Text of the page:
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The Rosetta Key QA

William Dietrich author

Q: Do I have to read “Napoleon’s Pyramids” to enjoy “The Rosetta Key?”
A: No. While The Rosetta Key is a sequel to the earlier book, continuing the story of Ethan Gage’s adventures during Napoleon’s invasion of the Middle East, it is a stand-alone read. Background from the earlier story is provided in the saga. The first book does make the entire epic more enjoyable, however, and I’m betting readers of one will want to try the other.

Q: Why return to the same period and character?
A: Ethan may be of dubious moral fiber at times, but he’s proven oddly popular, his first story selling into twenty-five languages to date. Those who read Napoleon’s Pyramids know that its ending left some questions hanging (literally) and I was as curious as anyone to find out what happens next. So I wrote The Rosetta Key to find out, and bring the story full circle.

Q: What is the setting?
A: In 1799, Napoleon decided to invade the Holy Land after his successful conquest of Egypt the year before. Cut off from France by the defeat of the French navy by Admiral Nelson, Bonaparte gambled that with a relatively small number of men he could overthrow the Ottoman Empire and link up with Tippoo Sahib in India. Had he succeeded, world history would have radically changed. But an unlikely alliance of British, Muslim and French royalist leaders in the city of Acre mounted a desperate defense to stop him. That siege is the centerpiece of my story. The battles are all true.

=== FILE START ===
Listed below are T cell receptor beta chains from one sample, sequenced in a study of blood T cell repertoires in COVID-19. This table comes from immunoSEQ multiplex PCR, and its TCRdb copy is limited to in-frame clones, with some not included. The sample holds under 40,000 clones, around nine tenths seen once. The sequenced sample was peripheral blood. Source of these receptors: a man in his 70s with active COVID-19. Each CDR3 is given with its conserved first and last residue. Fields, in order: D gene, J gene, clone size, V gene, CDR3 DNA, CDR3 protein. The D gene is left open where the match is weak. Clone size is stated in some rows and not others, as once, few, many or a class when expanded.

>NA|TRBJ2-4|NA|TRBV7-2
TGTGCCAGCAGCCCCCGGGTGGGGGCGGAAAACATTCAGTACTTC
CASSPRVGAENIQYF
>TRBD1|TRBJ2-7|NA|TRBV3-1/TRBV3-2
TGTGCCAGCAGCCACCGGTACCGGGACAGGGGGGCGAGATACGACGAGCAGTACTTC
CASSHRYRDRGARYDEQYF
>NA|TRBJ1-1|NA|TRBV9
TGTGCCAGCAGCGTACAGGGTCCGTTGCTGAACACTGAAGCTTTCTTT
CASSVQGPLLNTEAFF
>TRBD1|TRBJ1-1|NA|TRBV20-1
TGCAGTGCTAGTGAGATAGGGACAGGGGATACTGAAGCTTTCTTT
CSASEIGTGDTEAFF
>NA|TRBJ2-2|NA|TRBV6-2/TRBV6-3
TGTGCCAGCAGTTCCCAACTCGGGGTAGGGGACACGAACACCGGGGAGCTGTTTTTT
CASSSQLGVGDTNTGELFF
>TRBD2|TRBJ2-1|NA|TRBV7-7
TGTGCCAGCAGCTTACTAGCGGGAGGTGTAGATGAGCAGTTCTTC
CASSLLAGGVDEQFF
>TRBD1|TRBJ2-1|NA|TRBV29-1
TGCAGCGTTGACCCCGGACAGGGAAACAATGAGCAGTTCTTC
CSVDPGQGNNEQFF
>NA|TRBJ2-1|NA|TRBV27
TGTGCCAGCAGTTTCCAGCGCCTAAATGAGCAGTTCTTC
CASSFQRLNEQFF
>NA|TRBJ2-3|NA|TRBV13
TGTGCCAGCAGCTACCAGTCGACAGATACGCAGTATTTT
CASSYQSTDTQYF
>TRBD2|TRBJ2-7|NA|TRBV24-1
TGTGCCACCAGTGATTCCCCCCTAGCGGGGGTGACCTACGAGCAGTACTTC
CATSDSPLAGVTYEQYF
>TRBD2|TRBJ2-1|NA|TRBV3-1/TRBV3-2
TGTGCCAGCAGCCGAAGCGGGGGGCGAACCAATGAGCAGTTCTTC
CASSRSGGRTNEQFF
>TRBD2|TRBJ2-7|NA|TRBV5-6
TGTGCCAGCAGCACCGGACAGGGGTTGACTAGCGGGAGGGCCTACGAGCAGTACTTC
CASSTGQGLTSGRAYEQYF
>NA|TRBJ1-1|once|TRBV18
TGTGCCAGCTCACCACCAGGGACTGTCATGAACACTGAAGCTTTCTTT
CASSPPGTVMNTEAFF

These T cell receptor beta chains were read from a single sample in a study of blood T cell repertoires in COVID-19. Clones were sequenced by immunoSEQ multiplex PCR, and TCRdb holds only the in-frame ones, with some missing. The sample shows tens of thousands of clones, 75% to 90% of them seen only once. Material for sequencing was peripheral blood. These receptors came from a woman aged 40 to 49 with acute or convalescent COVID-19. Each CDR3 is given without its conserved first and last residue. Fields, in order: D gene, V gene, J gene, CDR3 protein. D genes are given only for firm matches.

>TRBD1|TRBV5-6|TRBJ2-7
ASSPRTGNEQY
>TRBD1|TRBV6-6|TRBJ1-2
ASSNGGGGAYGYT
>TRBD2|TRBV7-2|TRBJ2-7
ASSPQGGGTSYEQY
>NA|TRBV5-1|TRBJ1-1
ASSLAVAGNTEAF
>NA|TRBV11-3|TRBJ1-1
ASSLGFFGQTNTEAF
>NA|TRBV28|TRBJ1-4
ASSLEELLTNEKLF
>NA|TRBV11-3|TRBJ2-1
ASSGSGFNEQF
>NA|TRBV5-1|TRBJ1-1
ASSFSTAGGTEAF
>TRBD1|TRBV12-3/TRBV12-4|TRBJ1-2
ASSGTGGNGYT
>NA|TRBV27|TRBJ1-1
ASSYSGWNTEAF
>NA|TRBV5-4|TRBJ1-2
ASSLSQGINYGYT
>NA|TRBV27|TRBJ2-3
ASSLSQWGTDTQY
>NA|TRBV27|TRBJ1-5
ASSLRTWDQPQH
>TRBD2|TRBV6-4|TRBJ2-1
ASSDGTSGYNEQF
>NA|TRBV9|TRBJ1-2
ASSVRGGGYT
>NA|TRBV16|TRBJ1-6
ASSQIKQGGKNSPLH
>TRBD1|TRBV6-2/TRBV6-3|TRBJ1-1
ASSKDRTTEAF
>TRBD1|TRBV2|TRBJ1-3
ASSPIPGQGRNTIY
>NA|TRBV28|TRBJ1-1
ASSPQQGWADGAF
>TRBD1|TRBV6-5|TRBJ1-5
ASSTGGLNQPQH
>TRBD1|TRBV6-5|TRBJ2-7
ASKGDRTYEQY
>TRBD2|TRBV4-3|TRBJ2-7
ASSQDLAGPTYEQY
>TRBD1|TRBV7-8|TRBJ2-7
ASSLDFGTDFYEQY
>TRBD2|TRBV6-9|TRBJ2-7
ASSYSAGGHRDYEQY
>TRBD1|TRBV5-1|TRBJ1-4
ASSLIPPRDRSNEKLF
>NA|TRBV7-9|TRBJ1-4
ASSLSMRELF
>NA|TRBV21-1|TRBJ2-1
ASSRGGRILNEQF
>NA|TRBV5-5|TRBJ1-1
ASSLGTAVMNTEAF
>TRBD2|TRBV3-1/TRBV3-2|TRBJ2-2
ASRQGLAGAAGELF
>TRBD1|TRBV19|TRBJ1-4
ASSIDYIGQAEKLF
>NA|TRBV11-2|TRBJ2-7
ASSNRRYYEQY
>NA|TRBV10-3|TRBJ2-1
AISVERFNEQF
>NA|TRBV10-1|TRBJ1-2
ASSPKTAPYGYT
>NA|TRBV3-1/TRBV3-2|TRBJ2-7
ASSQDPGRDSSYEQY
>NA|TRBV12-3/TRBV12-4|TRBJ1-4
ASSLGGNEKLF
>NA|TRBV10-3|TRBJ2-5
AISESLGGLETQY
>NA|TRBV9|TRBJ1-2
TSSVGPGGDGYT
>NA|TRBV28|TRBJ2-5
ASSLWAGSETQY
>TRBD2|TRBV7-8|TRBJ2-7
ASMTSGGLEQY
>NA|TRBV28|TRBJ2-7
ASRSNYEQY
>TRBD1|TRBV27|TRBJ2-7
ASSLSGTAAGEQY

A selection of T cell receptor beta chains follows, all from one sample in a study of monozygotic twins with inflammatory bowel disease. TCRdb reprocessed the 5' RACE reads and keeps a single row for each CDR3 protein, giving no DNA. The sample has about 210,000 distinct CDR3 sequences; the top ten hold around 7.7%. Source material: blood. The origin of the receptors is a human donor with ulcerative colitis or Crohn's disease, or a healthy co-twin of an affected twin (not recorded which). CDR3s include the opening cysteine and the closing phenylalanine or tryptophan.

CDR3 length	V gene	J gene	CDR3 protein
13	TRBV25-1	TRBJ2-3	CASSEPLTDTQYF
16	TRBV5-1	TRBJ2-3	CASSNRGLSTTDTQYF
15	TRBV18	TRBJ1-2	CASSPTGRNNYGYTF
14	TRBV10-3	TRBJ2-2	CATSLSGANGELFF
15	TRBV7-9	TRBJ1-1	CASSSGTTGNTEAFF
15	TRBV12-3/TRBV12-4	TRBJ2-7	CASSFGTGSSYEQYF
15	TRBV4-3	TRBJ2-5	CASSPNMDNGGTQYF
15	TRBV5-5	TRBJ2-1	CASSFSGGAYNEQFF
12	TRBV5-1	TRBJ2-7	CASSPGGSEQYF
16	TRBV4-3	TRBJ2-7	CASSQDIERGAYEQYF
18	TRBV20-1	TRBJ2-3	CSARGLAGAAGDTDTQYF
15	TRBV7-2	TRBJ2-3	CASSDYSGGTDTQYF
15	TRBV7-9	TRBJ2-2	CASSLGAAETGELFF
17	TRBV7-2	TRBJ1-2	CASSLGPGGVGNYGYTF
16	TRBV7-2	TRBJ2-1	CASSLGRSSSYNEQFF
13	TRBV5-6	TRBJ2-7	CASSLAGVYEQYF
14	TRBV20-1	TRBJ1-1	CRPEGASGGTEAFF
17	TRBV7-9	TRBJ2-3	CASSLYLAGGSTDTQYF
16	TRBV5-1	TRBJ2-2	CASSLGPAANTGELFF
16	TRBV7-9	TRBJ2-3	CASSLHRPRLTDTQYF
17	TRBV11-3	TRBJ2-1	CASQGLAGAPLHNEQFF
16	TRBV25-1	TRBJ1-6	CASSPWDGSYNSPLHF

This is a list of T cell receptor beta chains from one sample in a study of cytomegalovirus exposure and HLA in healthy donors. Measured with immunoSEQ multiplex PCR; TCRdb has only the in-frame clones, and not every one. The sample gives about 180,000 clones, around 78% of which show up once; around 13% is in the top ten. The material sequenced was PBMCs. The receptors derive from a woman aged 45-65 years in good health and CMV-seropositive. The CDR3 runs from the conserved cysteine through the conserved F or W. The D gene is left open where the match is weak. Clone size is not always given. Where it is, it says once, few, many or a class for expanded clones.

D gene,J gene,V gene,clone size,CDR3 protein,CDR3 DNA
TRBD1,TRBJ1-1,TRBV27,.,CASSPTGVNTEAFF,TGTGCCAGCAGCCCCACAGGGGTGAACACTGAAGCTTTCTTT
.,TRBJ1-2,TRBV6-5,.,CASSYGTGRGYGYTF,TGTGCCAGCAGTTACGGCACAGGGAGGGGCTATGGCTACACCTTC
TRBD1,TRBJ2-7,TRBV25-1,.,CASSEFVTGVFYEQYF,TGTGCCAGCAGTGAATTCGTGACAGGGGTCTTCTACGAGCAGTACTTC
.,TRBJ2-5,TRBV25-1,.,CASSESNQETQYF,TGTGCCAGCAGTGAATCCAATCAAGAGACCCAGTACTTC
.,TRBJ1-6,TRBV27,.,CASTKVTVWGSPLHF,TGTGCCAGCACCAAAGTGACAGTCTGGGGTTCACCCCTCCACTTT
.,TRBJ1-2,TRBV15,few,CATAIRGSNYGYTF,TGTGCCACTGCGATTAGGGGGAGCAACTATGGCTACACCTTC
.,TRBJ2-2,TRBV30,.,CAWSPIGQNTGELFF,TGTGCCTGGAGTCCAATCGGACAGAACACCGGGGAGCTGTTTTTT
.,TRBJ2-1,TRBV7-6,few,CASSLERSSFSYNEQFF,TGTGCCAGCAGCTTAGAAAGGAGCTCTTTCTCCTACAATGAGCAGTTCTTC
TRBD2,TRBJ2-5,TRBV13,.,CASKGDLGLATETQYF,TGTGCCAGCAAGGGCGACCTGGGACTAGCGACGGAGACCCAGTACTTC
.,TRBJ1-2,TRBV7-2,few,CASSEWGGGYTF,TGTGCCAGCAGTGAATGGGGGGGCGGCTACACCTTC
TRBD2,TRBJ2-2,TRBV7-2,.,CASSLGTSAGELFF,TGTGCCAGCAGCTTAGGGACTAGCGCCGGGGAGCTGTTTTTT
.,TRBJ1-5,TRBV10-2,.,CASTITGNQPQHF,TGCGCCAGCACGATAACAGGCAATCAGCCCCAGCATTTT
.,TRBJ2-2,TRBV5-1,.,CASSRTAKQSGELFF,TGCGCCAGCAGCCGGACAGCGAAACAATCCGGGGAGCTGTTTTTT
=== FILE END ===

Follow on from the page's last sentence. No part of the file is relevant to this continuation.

Q: Are the characters the same or new?
A: A deliberate mix, including what I hope will be some surprises. Ethan meets such interesting people! I think readers will have the satisfaction of seeing this particular episode in Bonaparte’s career completed, while leaving open the door to more Ethan Gage adventures.

Q: Did you visit the Holy Land as you did Egypt?
A: Yes. I waded through underground tunnels in Jerusalem, walked old ramparts and moats at Acre, found the Mount Tabor battlefield on an Israeli kibbutz (you can bet they wanted to know who this strange guy was taking pictures of empty fields), followed the Jordan from the Sea of Galilee to the Dead Sea, and walked the ruins of Petra in Jordan. I try to give all my novels a strong sense of place.

Q: Does the Rosetta Key have anything to do with the Rosetta Stone, discovered in Egypt and now in the British Museum?
A: Sorry, you have to read the book. But if you have an interest in ancient and medieval history, Templar and Kabbalah secrets, or the early history of electricity, you’ll enjoy The Rosetta Key.

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